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Re: Monotypic genera and the PhyloCode

From: "T. Michael Keesey" <mightyodinn@yahoo.com>

Furthermore, as pointed out above, there are hardly any cases where a genus is
unequivocally monotypic. And even where it may seem to be, there may be
literature that is being overlooked. And even if that is not the case, there
may be a desire to place future discoveries in a new species of that genus.

Of course, if _Minmi_ were converted to a clade or used as a species address,
it could still be used; it's not as though there is a proposal to convert only
non-monotypic genera.

All right, good point. In reality there is probably a sp. out there somewhere for every supposedly monotypic genus, throwing a wrench in the works. So there goes that idea.

Still, there ought to be a way to conserve the names of currently monotypic genera in a meaningful way. Like as a stem group based on a type specimen and excluding all other type specimens unless they are found to actually represent the same species. Or as a stem group based on the autapomorphies of that type specimen, in such a way that if a new specimen was found to have some, but not all, of those apomorphies then it could be assigned to a new species within the same "genus"... but then the definition of the "genus" would have to change to only include those apomorphies shared by *both* species. Hmmm. I guess this is a discussion for that other list now. Even if it's just a clade address or a marker or something, I still think using an existing generic name is preferable to a number, both for historical and aesthetic reasons (what's the point of naming a species melanolimnetes if it can't have Eucritta in front of it? :)).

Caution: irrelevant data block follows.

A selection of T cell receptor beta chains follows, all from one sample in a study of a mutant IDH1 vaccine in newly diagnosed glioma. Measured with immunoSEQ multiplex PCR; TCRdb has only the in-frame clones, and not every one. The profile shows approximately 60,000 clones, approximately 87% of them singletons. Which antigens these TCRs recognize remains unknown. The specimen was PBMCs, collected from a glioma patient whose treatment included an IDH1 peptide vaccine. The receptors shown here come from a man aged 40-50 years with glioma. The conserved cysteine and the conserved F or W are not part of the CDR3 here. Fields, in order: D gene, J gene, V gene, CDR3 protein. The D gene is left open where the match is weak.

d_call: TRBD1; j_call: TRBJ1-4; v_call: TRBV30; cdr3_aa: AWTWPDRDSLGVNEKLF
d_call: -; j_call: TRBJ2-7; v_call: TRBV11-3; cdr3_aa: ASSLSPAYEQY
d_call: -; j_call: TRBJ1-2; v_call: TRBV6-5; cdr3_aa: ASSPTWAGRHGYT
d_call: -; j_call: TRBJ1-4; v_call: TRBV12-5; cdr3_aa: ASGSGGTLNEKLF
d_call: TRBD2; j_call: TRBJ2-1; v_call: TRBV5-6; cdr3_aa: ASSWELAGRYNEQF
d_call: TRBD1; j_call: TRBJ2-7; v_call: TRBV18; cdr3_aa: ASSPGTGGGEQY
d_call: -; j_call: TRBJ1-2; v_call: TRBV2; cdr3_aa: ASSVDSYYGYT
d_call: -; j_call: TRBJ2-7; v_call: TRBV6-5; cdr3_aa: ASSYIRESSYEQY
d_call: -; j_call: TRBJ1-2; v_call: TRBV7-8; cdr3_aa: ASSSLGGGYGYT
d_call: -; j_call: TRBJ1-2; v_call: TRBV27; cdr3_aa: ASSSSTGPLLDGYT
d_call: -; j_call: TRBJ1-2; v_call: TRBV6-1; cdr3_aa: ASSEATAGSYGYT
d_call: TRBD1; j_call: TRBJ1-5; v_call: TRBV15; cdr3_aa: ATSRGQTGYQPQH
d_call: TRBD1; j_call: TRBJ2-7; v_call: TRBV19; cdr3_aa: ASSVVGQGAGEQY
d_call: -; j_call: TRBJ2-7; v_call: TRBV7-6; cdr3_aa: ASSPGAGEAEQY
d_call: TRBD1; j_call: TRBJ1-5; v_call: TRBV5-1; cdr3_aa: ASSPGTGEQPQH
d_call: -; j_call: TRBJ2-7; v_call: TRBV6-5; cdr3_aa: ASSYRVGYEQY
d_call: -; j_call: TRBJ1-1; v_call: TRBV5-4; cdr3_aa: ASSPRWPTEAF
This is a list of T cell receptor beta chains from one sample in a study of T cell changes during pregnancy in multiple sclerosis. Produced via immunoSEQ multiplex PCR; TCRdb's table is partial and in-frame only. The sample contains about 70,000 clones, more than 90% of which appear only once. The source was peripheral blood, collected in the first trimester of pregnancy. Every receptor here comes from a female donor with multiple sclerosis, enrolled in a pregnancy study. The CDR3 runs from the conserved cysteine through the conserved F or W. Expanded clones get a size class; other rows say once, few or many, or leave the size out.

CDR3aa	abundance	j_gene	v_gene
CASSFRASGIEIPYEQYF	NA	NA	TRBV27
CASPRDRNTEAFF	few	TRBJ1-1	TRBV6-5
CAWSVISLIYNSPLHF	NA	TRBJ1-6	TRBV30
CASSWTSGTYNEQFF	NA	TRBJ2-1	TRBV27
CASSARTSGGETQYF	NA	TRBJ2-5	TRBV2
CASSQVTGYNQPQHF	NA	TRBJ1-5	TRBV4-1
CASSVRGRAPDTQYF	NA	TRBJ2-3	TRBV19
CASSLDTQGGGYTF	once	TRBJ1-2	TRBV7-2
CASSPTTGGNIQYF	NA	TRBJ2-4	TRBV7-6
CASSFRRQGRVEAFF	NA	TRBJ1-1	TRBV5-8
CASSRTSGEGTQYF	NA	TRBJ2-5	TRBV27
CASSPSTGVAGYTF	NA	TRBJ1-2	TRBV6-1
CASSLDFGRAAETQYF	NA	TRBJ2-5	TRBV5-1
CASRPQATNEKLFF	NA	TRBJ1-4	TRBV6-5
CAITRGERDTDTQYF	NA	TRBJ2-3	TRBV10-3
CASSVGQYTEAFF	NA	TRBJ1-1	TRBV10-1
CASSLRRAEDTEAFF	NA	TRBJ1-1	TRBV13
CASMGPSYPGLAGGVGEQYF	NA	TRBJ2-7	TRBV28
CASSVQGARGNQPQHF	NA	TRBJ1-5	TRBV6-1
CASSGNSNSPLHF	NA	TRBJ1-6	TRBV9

Mike D

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